Montenegro claim moral high ground
The nature of the match clearly did not matter to the visitors as they celebrated at the end as if they had won - and they would have done if Milan Jovanovic's dipping left-foot volley had been inches lower and not crashed against the crossbar with goalkeeper Joe Hart well beaten after 83 minutes.
A defeat would have been harsh for the home side despite a poor performance because they created most of the chances in a largely forgettable game and were unlucky not to be awarded a penalty by German referee Manuel Grafe when Jovanovic clearly handled in the penalty area six minutes earlier.
But although they dominated possession and gave Montenegro keeper Mladen Bozovic a far busier night than Hart, England, ranked 34 places higher than Montenegro by FIFA, showed the same old failings that saw them held to a 0-0 draw by Algeria in the World Cup finals.
That performance in Cape Town in June was arguably England's worst for a generation, and this was not much better as their passing was poor, their work-rate patchy and their approach play pedestrian.
Montenegro in contrast, were happy to sit back and soak up what pressure did come their way, and their new Croatian coach Zlatko Kranjcar outthought his counterpart Capello.
He countered the threat from England's young exciting wide men Ashley Young and Adam Johnson who started brightly but faded with two defenders blocking their avenues, and when England did get forward, their defenders were equal to them.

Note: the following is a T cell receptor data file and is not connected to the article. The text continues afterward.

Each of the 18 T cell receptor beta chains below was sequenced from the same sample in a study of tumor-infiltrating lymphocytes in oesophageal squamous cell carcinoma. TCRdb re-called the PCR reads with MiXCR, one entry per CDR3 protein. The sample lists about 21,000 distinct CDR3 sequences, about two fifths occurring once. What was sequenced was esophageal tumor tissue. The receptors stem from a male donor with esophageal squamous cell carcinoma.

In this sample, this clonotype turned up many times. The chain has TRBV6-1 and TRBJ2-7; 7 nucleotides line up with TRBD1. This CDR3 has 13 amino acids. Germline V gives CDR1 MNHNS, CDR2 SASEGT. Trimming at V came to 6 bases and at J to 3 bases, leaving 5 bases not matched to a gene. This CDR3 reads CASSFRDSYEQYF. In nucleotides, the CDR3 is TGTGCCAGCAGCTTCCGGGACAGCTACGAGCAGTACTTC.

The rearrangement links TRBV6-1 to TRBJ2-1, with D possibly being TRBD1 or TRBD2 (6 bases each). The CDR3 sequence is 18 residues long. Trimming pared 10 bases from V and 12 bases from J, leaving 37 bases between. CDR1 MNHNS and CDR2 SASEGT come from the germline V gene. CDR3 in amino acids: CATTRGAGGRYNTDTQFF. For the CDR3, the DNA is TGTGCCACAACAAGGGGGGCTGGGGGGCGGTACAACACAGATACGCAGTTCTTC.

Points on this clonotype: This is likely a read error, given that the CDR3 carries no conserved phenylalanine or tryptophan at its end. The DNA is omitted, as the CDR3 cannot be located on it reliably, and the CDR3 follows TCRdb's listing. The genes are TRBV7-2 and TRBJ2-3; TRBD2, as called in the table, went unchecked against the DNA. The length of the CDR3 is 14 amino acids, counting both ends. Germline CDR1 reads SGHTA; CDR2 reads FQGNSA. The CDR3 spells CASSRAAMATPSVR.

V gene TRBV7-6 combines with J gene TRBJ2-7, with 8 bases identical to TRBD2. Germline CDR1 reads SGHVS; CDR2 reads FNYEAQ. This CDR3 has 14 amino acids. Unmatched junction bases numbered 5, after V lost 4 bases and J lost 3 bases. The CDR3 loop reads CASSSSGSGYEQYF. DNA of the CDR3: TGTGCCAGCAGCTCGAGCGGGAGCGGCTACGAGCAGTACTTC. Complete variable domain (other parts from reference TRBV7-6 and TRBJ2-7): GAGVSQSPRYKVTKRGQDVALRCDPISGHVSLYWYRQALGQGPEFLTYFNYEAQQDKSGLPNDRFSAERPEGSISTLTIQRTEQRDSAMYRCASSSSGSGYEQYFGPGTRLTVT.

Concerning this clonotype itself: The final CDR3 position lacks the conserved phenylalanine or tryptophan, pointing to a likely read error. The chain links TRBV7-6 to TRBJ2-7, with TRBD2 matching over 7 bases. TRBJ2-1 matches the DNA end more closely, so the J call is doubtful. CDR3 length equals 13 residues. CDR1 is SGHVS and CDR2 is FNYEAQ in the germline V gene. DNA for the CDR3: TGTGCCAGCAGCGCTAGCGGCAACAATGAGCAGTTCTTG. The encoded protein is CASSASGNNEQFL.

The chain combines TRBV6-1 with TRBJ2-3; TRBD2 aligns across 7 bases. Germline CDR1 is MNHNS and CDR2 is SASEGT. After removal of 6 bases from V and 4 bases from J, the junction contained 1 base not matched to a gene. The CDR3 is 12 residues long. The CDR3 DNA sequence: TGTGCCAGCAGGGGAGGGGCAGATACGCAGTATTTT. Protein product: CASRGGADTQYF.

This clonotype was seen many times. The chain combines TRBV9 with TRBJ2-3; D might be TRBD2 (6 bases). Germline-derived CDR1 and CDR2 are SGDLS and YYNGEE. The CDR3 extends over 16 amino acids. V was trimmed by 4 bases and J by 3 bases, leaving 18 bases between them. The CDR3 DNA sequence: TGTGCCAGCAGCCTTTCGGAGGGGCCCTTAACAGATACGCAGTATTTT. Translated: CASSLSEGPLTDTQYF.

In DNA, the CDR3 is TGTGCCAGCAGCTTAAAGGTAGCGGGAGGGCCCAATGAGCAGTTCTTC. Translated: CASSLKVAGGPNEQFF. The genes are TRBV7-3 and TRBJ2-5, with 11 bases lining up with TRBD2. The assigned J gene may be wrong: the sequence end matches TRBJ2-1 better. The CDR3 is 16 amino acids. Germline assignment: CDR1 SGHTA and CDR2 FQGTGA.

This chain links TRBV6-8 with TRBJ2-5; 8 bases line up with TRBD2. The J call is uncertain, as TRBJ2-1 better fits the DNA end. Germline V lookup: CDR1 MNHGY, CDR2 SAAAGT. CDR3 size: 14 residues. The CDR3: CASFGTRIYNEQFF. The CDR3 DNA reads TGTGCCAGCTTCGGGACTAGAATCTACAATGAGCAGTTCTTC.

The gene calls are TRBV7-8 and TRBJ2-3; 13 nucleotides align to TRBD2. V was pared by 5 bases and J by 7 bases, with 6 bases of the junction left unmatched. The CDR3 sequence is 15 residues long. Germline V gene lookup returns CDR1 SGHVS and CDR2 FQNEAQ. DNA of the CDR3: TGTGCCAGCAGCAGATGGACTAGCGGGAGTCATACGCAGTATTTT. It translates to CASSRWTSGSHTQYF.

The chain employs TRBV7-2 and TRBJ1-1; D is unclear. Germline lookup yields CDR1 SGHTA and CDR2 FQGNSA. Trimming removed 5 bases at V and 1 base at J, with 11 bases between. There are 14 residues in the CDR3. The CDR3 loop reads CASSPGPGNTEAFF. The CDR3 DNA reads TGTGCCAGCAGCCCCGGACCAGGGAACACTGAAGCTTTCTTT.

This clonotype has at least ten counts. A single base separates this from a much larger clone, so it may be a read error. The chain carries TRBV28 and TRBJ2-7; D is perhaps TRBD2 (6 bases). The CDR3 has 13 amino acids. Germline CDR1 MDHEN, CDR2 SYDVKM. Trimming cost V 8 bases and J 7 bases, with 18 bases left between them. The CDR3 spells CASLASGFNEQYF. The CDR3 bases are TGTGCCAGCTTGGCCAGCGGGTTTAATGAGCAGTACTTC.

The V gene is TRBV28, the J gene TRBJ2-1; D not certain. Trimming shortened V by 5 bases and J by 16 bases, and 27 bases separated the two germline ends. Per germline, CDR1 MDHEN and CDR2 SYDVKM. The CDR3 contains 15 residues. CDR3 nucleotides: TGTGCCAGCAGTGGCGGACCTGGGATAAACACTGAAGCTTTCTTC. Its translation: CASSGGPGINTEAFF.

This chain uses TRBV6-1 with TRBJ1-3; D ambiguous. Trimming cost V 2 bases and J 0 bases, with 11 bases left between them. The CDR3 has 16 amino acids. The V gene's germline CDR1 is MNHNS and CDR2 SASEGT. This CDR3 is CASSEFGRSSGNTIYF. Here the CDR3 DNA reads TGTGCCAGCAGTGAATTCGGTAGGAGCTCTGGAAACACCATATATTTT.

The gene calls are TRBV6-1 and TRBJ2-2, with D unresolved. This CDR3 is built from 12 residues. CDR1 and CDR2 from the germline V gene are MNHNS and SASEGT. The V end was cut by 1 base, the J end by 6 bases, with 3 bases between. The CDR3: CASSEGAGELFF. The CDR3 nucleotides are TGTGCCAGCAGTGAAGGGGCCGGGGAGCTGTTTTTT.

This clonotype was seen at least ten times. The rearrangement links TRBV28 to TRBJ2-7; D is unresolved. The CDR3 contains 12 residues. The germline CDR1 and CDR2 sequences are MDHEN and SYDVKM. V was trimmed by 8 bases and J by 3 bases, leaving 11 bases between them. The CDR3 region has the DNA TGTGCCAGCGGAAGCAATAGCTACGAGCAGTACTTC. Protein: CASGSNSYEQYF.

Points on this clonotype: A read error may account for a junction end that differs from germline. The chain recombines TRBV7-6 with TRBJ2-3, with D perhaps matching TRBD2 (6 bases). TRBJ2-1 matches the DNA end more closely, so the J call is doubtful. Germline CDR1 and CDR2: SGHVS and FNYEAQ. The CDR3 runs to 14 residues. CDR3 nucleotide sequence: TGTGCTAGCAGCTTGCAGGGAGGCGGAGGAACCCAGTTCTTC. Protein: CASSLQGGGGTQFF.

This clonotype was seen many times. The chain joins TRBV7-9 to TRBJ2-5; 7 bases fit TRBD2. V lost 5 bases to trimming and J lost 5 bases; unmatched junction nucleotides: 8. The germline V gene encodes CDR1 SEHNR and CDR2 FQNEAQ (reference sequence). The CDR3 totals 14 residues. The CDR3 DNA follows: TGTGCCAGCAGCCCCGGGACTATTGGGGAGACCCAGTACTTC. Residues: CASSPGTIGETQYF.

The result was of huge significance for Europe's youngest soccer nation against the world's oldest.
Montenegro only joined UEFA as an independent nation in 2007 and with a population of 620,000 they have wildly exceeded their expectations in this competition.
If they were to reach the Euro 2012 finals they would be the smallest country ever to reach the finals.
Seeded fifth of the five nations in Group G when the draw was made in February, they came to the game as group leaders after 1-0 wins over Wales, Bulgaria and Switzerland and left still three points clear of England with a game extra played.
They also did it without three of their best players including Mirko Vucinic who scored the winner against both Wales and Switzerland but was missing with a hamstring injury.
England, in contrast, also came into the match suffering from injuries to definite starters John Terry and Darren Bent.
Even allowing for that, England's resources are far greater than Montenegro's - but that was never in evidence on Tuesday.
England midfielder Gareth Barry told reporters afterwards: "It was disappointing and frustrating and they made it very tough for us.
"We didn't have the space to break them down, we kind of expected that. We tried to get the ball wide, but they closed us down.
"If that shot had gone in, they would have walked away with three points, but on the other hand, we still have seven points out of nine and we still have qualification in our own hands.